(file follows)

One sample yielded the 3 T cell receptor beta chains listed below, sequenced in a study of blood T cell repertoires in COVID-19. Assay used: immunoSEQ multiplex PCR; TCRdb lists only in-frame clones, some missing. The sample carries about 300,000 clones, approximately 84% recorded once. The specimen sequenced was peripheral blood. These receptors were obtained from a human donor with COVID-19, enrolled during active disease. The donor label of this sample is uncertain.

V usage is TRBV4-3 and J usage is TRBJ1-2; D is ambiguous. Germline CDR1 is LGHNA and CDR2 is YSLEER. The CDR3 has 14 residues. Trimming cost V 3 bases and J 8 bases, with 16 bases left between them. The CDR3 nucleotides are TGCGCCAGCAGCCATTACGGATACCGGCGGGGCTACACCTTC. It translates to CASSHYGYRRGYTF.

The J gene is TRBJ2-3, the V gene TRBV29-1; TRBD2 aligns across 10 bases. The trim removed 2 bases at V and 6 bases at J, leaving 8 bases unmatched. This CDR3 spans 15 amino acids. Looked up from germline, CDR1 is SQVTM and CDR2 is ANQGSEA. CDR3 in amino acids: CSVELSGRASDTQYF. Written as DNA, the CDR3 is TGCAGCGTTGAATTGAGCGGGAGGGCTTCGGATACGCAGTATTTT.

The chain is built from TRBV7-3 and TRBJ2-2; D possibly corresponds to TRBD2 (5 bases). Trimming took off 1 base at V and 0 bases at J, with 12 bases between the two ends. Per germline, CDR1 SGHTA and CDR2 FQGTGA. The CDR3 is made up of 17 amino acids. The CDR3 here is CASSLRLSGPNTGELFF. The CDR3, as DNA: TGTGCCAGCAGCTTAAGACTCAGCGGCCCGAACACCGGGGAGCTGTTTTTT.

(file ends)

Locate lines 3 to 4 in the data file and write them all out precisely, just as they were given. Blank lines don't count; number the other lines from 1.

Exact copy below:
The J gene is TRBJ2-3, the V gene TRBV29-1; TRBD2 aligns across 10 bases. The trim removed 2 bases at V and 6 bases at J, leaving 8 bases unmatched. This CDR3 spans 15 amino acids. Looked up from germline, CDR1 is SQVTM and CDR2 is ANQGSEA. CDR3 in amino acids: CSVELSGRASDTQYF. Written as DNA, the CDR3 is TGCAGCGTTGAATTGAGCGGGAGGGCTTCGGATACGCAGTATTTT.

The chain is built from TRBV7-3 and TRBJ2-2; D possibly corresponds to TRBD2 (5 bases). Trimming took off 1 base at V and 0 bases at J, with 12 bases between the two ends. Per germline, CDR1 SGHTA and CDR2 FQGTGA. The CDR3 is made up of 17 amino acids. The CDR3 here is CASSLRLSGPNTGELFF. The CDR3, as DNA: TGTGCCAGCAGCTTAAGACTCAGCGGCCCGAACACCGGGGAGCTGTTTTTT.